In general Germany is characterized through a high migration capacity. Thus, a high number of immigrations is faced with a high number of emigrations. From 1991 to 2010 approximately 14 million people from abroad immigrated to Germany. In the same time roughly 11 million people with a migration background emigrated from Germany. In the last years the numbers of immigrations are more and more declining.

The Federal Office of Statistics predicts an immigration-surplus of approximately 200,000 people annually. However this number amounts only 154.000 in 2010, what demonstrates that this assumption is probably too positive.

The conclusion is that Germany has to take the development of the population serious and should try to influence it by means of an active labour market policy to kept their successful economy.

written by Matthias Lerch, Nicolas Lauer, Timo Bug


Salary Differentials between East and West of Germany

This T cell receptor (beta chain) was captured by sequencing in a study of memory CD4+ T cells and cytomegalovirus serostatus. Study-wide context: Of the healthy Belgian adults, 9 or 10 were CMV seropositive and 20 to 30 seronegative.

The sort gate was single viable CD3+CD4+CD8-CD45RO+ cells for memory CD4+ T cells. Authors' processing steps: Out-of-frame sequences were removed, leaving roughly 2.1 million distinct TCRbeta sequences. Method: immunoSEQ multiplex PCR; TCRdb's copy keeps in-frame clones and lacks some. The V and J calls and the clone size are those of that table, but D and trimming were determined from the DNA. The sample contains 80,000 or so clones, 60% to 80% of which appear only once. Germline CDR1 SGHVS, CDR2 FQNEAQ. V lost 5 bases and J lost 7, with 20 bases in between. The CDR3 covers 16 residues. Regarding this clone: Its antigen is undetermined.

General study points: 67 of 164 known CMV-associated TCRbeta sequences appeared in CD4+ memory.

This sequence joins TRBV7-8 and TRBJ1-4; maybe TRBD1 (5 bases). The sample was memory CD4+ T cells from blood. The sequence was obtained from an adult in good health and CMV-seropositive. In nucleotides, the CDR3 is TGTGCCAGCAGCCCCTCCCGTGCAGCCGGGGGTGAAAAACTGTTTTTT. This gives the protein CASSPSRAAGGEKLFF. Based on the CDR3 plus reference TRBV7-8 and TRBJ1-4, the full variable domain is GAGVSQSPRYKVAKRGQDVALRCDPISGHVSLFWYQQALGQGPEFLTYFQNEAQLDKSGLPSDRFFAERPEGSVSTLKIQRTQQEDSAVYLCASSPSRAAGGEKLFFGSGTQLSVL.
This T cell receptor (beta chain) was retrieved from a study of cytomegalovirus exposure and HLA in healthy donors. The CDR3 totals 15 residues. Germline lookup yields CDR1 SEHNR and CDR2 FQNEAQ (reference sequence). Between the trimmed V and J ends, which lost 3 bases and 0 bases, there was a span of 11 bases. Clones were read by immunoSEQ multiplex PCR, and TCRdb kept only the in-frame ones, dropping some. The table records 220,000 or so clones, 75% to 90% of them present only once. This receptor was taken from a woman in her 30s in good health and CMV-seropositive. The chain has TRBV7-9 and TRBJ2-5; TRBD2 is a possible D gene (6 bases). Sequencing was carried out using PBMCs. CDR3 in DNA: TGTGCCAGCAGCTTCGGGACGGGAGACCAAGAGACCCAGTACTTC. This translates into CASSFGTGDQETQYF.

Even 20 years after the fall of the Berlin Wall in 1990 there are still enormous salary differentials between the “old western” and the “new eastern” federal states.  Latest surveys of the DIW (Deutsches Institut für Wirtschaftsforschung or the German Institute for Economic Research) show that after a few years of approach the differences in wages has increased during the last ten years. In 1997 the real household net income in West Germany was 1,373 € and in East Germany 1,137. Compared to the year 1990 there had been a great changes in salary. The dispute was less than 300 euros however, in the following years the development remained static. In 2008 the relation between the eastern and western salary changed once again. On the level of feelings the differences are even bigger. Most of the East Germans do not feel as if they are being paid fairly. In contrast the majority in West Germany think that their salary is suitable. In addition the East Germans estimate their circumstances of living much worse than those of the western people. Therefore the household net income is only one of a few indicators to figure out the economic situation of a population. With subjective questions the DIW found out that the people of the new eastern federal states are more dissatisfied than the population of the old federal states. Although the satisfaction of life has increased it has never reached the level of the western satisfaction. It is especially shown in the evaluation of income, standard of life and health. Child care is the only field the East Germans are more satisfied with than the West Germans. Sadly to say, latest statistics show that the unemployment rate in East Germany is almost twice as high in the western part of Germany. The IAB (Institut für Arbeitsmarkt- und Berufsforschung/ Institut for Labour Market and Job Research) believe this is because the labour participation of women in East Germany is still significantly higher than in West Germany. The approach of making things equal between East and West Germany has been the goal of all cabinets since the German Reunification. However, the differences are still enormous and we have to think about the question of what went wrong in the reunification progress.